Instead of jeers, Community Board 18 District Manager Dorothy Turano got flowers.
A bouquet of brightly colored carnations and daises with a heart-shaped balloon reading, “We love you,” greeted the disgraced Mill Basin official — who last week was implicated in a broad-ranging bribery scandal involving her patron (and roommate) state Sen. Carl Kruger — at Wednesday’s Community Board 18 meeting, her first public appearance since the bombshell accusations were made.
Kruger (D–Brighton Beach) has been accused of swapping his political clout and government connections for close to $1 million in bribes from deep-pocketed lobbyists and developers. The payoffs came to Kruger from Turano’s son, Michael, who was outed last week as Kruger’s accomplice and lover.
Throughout the meeting — where the Kruger–Turano scandal was not mentioned publicly — the usually talkative Turano, 73, hid behind those flowers and said little.
It is unclear who paid for the floral tribute to Turano, who has been the board’s well-paid district manager for the last 22 years. Board Chairman Sol Needle claimed the flowers came from the board, but several members said they were never told about the flowers or asked to chip in for them.
Turano, her two sons, and Kruger all flop together in a multi-million dollar Mill Island home paid for by Kruger’s bribes, court documents show.
Turano hasn’t been charged, but U.S. Attorney Preet Bharara’s corruption probe continues — and investigators are looking into seizing Turano’s home, he said.
The district manager is featured prominently in the criminal complaint, where FBI investigators accuse her of advocating for developer Aaron Malinsky’s Canarsie Plaza, a project that Kruger was getting paid to promote.
The complaint states that another developer had put proposed a supermarket and home improvement store at the Canarsie Plaza site in 2004, but Turano shot it down, claiming, “Decisions are not made in this community unless they are presented to elected officials.”
A year later, Turano recommended that the board approve Malinsky’s proposal to build a shopping center at the site, which is now anchored by a BJ’s.
“This will be a good development plan,” she told the board. “This will be good for increased job opportunities, a nice place for people to shop and add to the beautification of the area.”
Two weeks later, Malinsky sent $5,000 to the bogus company run by Turano’s son, the federal complaint states.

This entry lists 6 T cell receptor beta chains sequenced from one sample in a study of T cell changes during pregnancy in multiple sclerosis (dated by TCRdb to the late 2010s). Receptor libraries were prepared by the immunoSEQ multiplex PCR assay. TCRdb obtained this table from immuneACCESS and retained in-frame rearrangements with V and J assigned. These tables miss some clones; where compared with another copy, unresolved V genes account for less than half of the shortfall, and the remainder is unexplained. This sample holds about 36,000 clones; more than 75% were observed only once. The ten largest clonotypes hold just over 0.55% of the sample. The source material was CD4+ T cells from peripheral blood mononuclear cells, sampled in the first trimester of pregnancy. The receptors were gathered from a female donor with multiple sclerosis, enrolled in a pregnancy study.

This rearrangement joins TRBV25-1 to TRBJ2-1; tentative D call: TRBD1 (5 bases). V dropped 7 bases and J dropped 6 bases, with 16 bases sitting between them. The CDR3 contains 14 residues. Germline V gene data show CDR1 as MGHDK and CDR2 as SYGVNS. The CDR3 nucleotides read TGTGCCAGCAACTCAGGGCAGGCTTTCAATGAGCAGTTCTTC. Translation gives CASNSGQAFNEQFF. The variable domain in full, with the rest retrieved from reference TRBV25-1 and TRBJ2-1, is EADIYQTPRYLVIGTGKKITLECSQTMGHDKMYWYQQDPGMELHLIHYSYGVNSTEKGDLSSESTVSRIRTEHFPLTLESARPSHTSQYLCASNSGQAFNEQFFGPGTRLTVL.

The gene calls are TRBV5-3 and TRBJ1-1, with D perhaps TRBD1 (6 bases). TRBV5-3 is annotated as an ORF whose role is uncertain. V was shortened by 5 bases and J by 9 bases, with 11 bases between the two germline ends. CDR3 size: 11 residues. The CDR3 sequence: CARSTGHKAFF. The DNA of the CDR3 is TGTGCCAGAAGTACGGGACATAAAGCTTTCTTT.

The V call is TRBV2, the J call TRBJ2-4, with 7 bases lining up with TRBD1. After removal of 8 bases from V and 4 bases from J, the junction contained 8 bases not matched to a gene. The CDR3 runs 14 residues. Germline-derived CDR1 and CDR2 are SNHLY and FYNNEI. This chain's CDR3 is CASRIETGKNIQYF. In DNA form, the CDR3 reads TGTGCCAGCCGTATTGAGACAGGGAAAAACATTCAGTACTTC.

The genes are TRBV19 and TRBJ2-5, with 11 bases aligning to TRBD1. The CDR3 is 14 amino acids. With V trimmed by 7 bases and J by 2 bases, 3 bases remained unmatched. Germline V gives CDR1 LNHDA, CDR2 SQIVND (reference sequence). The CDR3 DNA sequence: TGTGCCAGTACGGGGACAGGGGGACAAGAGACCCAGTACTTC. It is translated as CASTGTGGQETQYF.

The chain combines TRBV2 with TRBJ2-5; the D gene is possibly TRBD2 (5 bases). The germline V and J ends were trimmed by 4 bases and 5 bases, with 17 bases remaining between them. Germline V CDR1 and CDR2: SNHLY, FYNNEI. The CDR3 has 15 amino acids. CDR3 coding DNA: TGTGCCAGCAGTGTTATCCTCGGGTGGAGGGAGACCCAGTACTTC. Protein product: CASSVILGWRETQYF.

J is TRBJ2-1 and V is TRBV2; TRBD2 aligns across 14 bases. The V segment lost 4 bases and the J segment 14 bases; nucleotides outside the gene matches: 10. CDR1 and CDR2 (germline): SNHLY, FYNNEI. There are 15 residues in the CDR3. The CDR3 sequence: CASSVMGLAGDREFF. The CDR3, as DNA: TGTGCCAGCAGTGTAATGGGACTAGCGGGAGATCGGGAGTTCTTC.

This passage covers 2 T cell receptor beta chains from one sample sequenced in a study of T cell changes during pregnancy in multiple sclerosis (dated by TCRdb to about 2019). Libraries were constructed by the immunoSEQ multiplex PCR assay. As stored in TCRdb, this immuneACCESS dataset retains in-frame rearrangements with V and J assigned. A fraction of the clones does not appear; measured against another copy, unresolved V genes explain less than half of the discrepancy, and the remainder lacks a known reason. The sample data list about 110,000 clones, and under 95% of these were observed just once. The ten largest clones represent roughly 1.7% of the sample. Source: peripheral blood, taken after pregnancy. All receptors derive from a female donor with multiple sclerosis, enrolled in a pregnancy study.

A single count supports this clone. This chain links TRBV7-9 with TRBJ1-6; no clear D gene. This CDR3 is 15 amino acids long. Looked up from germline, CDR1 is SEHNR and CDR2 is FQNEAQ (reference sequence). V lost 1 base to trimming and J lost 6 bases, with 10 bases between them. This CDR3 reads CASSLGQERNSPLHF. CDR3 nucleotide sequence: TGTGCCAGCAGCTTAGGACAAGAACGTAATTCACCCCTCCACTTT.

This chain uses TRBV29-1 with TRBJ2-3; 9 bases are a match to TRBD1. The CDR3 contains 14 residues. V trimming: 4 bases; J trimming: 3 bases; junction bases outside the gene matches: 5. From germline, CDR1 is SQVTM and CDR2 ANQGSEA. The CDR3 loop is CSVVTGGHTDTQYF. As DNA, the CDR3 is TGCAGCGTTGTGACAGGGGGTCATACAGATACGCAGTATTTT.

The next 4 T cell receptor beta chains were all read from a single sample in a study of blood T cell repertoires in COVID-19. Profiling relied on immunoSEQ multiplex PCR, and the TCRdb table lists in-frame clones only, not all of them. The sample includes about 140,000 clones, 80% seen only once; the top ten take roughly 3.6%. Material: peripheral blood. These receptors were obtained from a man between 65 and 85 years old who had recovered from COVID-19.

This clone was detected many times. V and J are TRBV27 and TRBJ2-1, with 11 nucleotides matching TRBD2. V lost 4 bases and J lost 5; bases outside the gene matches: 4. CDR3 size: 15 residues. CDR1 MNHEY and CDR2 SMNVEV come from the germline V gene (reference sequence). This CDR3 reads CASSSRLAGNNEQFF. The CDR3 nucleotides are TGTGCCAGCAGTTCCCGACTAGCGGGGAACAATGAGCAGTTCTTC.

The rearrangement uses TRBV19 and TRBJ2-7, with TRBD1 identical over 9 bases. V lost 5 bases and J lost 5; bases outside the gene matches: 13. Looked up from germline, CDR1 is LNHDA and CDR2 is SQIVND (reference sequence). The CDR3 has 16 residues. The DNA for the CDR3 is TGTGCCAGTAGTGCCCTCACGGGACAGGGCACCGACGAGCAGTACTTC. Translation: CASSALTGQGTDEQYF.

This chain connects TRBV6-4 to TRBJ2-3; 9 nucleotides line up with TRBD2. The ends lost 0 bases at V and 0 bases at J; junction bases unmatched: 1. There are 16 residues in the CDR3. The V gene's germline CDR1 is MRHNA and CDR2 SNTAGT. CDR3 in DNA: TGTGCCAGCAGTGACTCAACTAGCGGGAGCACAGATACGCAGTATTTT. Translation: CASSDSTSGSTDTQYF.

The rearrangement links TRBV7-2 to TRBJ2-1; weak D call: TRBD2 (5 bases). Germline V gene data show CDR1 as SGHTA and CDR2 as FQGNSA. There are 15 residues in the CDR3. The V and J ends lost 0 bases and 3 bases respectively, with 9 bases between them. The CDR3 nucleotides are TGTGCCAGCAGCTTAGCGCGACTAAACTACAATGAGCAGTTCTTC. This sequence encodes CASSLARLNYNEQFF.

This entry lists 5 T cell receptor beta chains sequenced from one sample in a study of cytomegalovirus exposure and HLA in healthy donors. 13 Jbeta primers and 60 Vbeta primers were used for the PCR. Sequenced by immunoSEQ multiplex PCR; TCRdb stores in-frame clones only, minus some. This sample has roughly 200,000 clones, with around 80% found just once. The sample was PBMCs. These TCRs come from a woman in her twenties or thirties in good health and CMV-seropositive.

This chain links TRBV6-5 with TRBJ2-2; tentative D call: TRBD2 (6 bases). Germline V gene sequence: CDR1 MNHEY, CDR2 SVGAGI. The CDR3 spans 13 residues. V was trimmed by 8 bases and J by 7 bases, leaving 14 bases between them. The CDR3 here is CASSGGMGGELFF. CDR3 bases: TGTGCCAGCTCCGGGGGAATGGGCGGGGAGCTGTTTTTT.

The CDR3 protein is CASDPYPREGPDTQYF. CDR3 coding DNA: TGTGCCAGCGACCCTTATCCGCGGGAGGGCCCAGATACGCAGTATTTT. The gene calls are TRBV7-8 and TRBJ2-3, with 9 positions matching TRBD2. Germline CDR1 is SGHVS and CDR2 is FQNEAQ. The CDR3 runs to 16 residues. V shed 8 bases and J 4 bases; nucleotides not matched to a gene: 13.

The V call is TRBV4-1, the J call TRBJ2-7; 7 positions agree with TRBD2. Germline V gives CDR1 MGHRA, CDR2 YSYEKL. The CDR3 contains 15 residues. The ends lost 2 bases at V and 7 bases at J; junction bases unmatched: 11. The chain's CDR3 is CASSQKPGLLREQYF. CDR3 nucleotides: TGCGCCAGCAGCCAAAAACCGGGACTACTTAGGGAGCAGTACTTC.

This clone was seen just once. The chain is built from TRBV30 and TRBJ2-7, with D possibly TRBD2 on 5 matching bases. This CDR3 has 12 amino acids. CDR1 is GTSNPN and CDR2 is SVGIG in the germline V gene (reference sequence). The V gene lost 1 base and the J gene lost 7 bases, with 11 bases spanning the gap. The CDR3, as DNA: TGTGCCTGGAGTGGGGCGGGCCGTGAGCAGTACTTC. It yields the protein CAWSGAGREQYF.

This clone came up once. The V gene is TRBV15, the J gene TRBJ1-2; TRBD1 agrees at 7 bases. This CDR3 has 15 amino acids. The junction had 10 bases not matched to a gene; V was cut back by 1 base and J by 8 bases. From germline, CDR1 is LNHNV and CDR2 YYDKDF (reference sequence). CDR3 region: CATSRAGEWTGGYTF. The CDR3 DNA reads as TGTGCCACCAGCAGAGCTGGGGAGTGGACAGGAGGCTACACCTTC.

Yet these astonishing accusations had little affect on board members, a number of whom either owe their positions to the many beneficiaries of Kruger’s political and financial good will over the decades or are longstanding members of the Thomas Jefferson Democratic Club, where Kruger got his start.
Needle and other board members tried to protect Turano throughout the night.
At the start of the meeting, Needle requested that the 63rd Precinct bar media photographers from entering the Kings Plaza Community Room, but a reporter from NY1 called NYPD headquarters in Manhattan to lodge a formal complaint, and Needle backed down.
Once the meeting ended, a beefy board member flanked Turano as local powerbroker Frank Seddio, who was Community Board 18’s district manager before becoming an Assemblyman, surrogate court judge and democratic district leader, led her to his car. Seddio and Turano grew up together in Canarsie and Turano was hired as a youth coordinator in the early 1980s, board members said.
Turano appeared anxious as she hurried past reporters at the end of the night, refusing to respond to questions about the scandal or if she would step down as district manager — something many at the board thought was unnecessary.
“Why should she step down? She hasn’t been charged, so she hasn’t done anything wrong,” board member Gardy Brazella said. “All you can do in situations like this is pray for her and hope for the best.”
But the smooth face of support for Turano is starting to show some worry lines. One board member called — though not publicly, yet — for her to step down during the investigation.
“If there’s even a hint of impropriety on her part, she should at least take a leave of absence until everything is cleared up in the courts,” said board member Neal Duncan. “Our district manager is named in court papers and that puts the board in a bad light.”
The 50 members of each community board are responsible for hiring and firing their district manager and support staff. Needle refused to comment on the Kruger scandal or questions about Turano stepping down.
“Dottie has always been an excellent district manager,” Needle told us. “She’s been with us for a very long time and she’s done a lot of good for the communities she served.”